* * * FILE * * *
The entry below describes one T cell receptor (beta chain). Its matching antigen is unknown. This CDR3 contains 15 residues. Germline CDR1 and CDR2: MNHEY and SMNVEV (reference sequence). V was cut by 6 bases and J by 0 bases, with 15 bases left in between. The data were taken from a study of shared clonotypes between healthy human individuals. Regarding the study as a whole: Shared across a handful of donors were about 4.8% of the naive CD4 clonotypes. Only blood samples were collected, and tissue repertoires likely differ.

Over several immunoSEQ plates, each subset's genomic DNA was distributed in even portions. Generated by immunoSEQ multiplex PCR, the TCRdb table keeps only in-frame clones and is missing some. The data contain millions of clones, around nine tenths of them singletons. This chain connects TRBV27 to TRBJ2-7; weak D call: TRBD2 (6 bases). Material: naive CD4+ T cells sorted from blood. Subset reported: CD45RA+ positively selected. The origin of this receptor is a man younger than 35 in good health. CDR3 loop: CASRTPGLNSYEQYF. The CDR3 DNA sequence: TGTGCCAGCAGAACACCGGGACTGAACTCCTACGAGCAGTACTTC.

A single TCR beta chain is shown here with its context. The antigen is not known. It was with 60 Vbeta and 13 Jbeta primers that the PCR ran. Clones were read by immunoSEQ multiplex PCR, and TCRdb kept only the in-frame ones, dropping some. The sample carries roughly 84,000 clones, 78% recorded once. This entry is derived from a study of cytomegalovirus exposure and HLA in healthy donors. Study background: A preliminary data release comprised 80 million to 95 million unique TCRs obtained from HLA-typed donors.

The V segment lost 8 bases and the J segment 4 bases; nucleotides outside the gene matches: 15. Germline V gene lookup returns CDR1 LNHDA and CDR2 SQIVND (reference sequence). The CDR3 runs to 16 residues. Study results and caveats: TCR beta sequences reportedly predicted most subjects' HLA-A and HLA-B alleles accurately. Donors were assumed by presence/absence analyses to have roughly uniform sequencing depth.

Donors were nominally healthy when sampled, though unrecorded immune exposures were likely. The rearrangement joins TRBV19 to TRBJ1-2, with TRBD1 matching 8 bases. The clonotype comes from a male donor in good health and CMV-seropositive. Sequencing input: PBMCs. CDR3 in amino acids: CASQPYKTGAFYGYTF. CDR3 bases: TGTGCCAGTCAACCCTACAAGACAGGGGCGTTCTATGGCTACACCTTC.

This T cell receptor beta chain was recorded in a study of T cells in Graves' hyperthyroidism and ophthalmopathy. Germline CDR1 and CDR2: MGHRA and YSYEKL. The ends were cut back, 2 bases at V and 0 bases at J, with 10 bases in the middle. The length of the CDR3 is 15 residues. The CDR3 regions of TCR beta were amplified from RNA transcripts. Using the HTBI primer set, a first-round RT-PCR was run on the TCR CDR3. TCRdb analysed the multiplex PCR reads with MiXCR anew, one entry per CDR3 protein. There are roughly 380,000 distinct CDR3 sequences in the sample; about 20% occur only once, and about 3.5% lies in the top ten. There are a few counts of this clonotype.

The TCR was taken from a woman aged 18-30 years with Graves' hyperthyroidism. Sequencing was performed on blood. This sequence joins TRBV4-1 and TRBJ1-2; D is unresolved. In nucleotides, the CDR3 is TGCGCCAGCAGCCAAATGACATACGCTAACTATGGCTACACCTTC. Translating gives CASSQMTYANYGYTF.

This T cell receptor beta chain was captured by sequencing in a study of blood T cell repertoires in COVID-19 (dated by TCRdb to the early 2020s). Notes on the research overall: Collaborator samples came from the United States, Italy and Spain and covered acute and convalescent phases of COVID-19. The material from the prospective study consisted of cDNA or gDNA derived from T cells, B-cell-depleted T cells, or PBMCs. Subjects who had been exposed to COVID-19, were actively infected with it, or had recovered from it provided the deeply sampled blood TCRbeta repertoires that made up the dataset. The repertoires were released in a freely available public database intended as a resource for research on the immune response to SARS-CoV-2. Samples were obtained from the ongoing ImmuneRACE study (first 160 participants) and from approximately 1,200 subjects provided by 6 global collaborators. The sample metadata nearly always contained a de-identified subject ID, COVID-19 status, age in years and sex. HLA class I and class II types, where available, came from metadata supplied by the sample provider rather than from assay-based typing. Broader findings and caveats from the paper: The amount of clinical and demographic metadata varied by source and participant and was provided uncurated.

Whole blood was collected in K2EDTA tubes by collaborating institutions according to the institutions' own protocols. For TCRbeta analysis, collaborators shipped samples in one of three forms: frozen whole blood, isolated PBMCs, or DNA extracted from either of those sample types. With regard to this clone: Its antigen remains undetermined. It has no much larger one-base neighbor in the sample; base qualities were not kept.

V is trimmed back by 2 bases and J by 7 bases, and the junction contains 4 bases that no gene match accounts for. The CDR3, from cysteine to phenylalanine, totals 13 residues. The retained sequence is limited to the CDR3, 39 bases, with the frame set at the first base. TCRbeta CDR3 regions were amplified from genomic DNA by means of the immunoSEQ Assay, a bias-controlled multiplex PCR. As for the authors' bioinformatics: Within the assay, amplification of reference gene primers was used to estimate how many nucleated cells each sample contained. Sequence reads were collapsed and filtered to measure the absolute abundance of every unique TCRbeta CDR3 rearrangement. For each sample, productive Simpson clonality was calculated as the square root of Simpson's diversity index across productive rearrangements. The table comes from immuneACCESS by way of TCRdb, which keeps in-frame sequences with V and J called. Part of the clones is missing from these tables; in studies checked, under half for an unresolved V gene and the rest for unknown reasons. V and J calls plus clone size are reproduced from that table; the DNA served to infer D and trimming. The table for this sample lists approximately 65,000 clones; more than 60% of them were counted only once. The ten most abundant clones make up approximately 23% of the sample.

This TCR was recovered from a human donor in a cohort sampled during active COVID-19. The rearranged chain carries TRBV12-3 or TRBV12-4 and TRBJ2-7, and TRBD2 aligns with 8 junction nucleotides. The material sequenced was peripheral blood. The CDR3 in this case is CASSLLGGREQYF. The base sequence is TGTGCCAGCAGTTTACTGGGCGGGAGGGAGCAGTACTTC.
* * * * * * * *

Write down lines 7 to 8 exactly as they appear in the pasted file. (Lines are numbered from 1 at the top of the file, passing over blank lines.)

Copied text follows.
The TCR was taken from a woman aged 18-30 years with Graves' hyperthyroidism. Sequencing was performed on blood. This sequence joins TRBV4-1 and TRBJ1-2; D is unresolved. In nucleotides, the CDR3 is TGCGCCAGCAGCCAAATGACATACGCTAACTATGGCTACACCTTC. Translating gives CASSQMTYANYGYTF.

This T cell receptor beta chain was captured by sequencing in a study of blood T cell repertoires in COVID-19 (dated by TCRdb to the early 2020s). Notes on the research overall: Collaborator samples came from the United States, Italy and Spain and covered acute and convalescent phases of COVID-19. The material from the prospective study consisted of cDNA or gDNA derived from T cells, B-cell-depleted T cells, or PBMCs. Subjects who had been exposed to COVID-19, were actively infected with it, or had recovered from it provided the deeply sampled blood TCRbeta repertoires that made up the dataset. The repertoires were released in a freely available public database intended as a resource for research on the immune response to SARS-CoV-2. Samples were obtained from the ongoing ImmuneRACE study (first 160 participants) and from approximately 1,200 subjects provided by 6 global collaborators. The sample metadata nearly always contained a de-identified subject ID, COVID-19 status, age in years and sex. HLA class I and class II types, where available, came from metadata supplied by the sample provider rather than from assay-based typing. Broader findings and caveats from the paper: The amount of clinical and demographic metadata varied by source and participant and was provided uncurated.